29 Nato member states signed the accession protocol with the future North Macedonia on February 6, in a historic move for the tiny Balkan country which has waited for membership for more than a decade.
This was enabled after Macedonia signed a historic deal with Greece to solve the decades long name dispute in June last year, and particularly after the Greek parliament ratified the deal despite the strong opposition. Under the deal, the country will become North Macedonia and this will be effective as soon as Greece ratifies the accession protocol which is expected on February 8.
Before the deal, Greece had obstructed Macedonia's accession to Nato and the EU as it is opposed to the use of the name Macedonia because it has a province in the north with the same name. Greece blocked Macedonia from becoming a Nato member during the Bucharest summit back in 2008.
"Today is a historic day for your country," Nato secretary general Jens Stoltenberg said during the ceremony in the Nato headquarters in Brussels.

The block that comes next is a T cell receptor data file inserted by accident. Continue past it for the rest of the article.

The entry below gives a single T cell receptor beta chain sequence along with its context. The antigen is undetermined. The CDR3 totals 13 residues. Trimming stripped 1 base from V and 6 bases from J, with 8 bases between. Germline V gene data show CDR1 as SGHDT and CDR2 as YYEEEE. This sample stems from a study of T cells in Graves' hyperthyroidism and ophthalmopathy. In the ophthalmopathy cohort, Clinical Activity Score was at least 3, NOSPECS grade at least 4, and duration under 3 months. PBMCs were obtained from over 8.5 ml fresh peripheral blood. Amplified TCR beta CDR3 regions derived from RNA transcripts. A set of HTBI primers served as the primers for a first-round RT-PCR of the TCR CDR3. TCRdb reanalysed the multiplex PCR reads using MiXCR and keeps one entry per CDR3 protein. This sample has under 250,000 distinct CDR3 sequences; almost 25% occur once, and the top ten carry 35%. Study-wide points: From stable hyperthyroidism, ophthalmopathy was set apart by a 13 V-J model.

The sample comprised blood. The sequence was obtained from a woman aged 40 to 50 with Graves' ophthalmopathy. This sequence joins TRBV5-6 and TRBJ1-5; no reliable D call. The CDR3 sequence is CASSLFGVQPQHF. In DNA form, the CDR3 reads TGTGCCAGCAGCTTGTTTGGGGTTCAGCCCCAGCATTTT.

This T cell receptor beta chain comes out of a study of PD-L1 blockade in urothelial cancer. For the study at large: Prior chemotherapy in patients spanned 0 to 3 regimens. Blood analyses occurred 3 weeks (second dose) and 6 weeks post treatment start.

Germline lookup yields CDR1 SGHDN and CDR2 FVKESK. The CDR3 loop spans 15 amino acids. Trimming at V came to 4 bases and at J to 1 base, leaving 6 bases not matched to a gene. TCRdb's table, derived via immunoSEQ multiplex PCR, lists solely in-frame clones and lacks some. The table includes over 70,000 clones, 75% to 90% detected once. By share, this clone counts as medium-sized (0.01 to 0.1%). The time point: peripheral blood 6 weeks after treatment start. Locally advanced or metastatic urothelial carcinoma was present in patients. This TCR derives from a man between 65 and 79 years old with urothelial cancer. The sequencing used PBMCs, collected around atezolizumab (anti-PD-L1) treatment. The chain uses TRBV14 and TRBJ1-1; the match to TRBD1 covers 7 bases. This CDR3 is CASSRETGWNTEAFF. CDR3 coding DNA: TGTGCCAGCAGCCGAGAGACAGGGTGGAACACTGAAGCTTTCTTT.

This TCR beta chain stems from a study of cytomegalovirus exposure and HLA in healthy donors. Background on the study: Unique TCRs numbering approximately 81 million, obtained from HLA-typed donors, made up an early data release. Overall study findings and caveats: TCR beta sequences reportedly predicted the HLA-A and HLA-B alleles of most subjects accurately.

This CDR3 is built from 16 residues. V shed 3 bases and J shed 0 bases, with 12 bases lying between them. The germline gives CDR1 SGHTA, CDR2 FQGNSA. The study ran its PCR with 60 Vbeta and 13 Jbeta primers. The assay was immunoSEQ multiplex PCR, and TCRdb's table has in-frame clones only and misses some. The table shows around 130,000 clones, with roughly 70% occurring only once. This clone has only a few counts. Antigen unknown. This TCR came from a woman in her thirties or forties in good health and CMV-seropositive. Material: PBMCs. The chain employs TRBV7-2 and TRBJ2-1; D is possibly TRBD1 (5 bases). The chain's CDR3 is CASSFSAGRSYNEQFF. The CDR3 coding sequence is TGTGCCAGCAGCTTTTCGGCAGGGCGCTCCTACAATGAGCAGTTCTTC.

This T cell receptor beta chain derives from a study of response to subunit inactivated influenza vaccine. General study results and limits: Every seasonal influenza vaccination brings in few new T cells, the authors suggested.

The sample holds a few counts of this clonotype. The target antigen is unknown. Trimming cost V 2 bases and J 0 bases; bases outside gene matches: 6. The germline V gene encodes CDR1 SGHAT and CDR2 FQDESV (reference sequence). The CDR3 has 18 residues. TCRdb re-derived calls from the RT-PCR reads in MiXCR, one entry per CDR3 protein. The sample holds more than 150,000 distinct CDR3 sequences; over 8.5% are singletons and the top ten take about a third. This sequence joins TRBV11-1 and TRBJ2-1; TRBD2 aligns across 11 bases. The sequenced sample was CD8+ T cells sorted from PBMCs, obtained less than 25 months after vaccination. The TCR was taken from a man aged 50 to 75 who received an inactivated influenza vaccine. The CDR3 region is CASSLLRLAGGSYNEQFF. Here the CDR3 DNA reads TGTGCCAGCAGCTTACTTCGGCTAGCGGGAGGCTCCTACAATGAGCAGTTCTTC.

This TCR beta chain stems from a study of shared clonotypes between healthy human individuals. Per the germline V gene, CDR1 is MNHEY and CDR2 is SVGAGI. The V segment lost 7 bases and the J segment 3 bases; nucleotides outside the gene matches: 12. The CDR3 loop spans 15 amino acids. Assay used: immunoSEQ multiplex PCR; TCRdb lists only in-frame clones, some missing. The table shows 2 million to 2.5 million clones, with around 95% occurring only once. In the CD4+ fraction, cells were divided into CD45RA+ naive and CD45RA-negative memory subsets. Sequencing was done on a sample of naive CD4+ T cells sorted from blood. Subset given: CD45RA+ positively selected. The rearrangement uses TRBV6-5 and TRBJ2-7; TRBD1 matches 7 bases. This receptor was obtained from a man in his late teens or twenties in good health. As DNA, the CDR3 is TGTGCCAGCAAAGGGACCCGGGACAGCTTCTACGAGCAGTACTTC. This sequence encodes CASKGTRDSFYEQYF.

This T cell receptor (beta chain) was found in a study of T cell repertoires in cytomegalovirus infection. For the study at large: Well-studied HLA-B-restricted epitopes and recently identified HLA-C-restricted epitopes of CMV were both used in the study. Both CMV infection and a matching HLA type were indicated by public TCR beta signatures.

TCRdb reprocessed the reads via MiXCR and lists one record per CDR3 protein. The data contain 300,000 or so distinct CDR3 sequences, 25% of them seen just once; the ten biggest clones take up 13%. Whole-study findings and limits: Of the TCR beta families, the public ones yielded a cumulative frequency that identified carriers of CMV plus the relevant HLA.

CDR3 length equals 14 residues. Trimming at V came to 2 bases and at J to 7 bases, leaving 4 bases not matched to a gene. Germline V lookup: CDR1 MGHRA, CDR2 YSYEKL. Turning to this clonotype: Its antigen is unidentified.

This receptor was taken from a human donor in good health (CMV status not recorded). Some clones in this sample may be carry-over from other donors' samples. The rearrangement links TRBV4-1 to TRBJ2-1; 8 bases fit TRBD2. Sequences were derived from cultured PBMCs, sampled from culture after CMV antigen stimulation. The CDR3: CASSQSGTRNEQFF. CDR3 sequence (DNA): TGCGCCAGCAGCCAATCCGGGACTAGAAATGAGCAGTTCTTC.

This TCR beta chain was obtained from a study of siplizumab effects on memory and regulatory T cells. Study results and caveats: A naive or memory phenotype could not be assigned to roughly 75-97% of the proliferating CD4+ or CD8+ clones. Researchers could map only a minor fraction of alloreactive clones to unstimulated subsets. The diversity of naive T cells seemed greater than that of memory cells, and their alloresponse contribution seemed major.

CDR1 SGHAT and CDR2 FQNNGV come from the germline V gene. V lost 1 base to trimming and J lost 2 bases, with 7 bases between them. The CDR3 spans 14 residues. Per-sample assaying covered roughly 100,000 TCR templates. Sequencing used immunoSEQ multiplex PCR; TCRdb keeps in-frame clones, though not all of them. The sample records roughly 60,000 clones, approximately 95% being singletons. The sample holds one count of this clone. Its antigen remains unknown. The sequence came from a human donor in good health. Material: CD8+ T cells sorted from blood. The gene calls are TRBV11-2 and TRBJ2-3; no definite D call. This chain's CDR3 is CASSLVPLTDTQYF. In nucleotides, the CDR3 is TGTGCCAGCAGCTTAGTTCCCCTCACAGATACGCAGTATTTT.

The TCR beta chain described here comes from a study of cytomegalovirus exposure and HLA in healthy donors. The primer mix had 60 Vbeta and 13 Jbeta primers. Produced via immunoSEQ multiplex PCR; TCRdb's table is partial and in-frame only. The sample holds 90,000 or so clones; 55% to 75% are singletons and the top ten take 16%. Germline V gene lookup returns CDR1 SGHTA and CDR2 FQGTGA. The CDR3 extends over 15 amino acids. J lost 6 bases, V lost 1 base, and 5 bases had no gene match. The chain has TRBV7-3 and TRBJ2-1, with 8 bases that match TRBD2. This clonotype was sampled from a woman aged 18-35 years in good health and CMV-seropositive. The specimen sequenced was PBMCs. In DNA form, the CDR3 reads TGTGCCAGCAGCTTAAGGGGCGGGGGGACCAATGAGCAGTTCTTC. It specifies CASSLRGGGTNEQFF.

Stoltenberg said that Skopje’s accession would bring more security and stability to the region. He praised the country for its participation in the Nato-led peacekeeping mission in Afghanistan.
“I look forward to the day when 30 flags will fly outside NATO HQ," Stoltenberg said in a tweet following the ceremony.
He invited Macedonia's Defence Minister Radmila Sekerinska to attend the next Nato meeting as an observer.
Macedonian Foreign Minister Nikola Dimitrov, who signed the protocol, pledged that Macedonia will continue with reforms in all segments, including the army, and will increase its defence spending to 2% of GDP as early as this year.
He praised the political leaders from both sides, Athens and Skopje, for achieving the name agreement, which seemed impossible. Macedonia will change its name "in a matter of days" to North Macedonia, he added.
The protocol has to be ratified by all member states before Macedonia will officially become part of the Alliance.
Until then the future North Macedonia will have a seat in Nato as an invitee.
Recently, Dimitrov survived non-confidence motion launched by the opposition, which accused him of making a “harmful” agreement with Greece.
However, Nato and EU accession are strategic priorities for both the current government and the opposition.
The move is seen as a blow to Russia, which is trying to spread its influence in the Balkan countries and hamper their attempts to join Nato. Nearby Montenegro also recently became a Nato member.